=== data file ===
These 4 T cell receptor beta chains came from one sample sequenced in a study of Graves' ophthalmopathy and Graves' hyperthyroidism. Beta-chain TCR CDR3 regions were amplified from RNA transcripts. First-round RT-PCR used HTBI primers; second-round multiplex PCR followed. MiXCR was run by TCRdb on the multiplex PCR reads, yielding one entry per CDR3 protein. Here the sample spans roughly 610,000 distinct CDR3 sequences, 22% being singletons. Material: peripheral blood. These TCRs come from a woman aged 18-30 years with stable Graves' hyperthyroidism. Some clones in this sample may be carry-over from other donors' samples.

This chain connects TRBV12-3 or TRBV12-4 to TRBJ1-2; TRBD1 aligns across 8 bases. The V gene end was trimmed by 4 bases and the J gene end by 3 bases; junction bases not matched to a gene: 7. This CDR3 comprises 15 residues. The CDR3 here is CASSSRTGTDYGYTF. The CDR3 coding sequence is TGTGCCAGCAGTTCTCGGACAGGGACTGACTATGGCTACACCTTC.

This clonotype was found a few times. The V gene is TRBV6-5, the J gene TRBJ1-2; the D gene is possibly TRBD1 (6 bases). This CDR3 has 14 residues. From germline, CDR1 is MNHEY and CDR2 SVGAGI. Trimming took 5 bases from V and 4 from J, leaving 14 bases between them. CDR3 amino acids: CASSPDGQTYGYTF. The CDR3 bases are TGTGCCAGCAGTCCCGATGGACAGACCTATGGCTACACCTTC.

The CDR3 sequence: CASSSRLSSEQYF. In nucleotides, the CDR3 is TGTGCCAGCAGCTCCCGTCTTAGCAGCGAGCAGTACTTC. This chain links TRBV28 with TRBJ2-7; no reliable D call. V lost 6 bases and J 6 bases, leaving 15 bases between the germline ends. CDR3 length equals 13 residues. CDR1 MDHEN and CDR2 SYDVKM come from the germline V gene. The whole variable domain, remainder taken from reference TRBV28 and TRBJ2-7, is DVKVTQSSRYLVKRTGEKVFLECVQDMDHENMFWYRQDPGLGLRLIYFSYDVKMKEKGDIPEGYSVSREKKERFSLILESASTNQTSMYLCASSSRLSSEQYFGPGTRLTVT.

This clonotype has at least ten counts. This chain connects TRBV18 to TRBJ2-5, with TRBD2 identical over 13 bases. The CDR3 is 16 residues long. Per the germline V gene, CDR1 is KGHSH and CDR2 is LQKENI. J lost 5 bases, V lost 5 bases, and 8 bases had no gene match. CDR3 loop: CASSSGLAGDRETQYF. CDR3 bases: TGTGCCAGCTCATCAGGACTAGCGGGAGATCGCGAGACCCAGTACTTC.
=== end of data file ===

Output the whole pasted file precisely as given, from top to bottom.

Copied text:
These 4 T cell receptor beta chains came from one sample sequenced in a study of Graves' ophthalmopathy and Graves' hyperthyroidism. Beta-chain TCR CDR3 regions were amplified from RNA transcripts. First-round RT-PCR used HTBI primers; second-round multiplex PCR followed. MiXCR was run by TCRdb on the multiplex PCR reads, yielding one entry per CDR3 protein. Here the sample spans roughly 610,000 distinct CDR3 sequences, 22% being singletons. Material: peripheral blood. These TCRs come from a woman aged 18-30 years with stable Graves' hyperthyroidism. Some clones in this sample may be carry-over from other donors' samples.

This chain connects TRBV12-3 or TRBV12-4 to TRBJ1-2; TRBD1 aligns across 8 bases. The V gene end was trimmed by 4 bases and the J gene end by 3 bases; junction bases not matched to a gene: 7. This CDR3 comprises 15 residues. The CDR3 here is CASSSRTGTDYGYTF. The CDR3 coding sequence is TGTGCCAGCAGTTCTCGGACAGGGACTGACTATGGCTACACCTTC.

This clonotype was found a few times. The V gene is TRBV6-5, the J gene TRBJ1-2; the D gene is possibly TRBD1 (6 bases). This CDR3 has 14 residues. From germline, CDR1 is MNHEY and CDR2 SVGAGI. Trimming took 5 bases from V and 4 from J, leaving 14 bases between them. CDR3 amino acids: CASSPDGQTYGYTF. The CDR3 bases are TGTGCCAGCAGTCCCGATGGACAGACCTATGGCTACACCTTC.

The CDR3 sequence: CASSSRLSSEQYF. In nucleotides, the CDR3 is TGTGCCAGCAGCTCCCGTCTTAGCAGCGAGCAGTACTTC. This chain links TRBV28 with TRBJ2-7; no reliable D call. V lost 6 bases and J 6 bases, leaving 15 bases between the germline ends. CDR3 length equals 13 residues. CDR1 MDHEN and CDR2 SYDVKM come from the germline V gene. The whole variable domain, remainder taken from reference TRBV28 and TRBJ2-7, is DVKVTQSSRYLVKRTGEKVFLECVQDMDHENMFWYRQDPGLGLRLIYFSYDVKMKEKGDIPEGYSVSREKKERFSLILESASTNQTSMYLCASSSRLSSEQYFGPGTRLTVT.

This clonotype has at least ten counts. This chain connects TRBV18 to TRBJ2-5, with TRBD2 identical over 13 bases. The CDR3 is 16 residues long. Per the germline V gene, CDR1 is KGHSH and CDR2 is LQKENI. J lost 5 bases, V lost 5 bases, and 8 bases had no gene match. CDR3 loop: CASSSGLAGDRETQYF. CDR3 bases: TGTGCCAGCTCATCAGGACTAGCGGGAGATCGCGAGACCCAGTACTTC.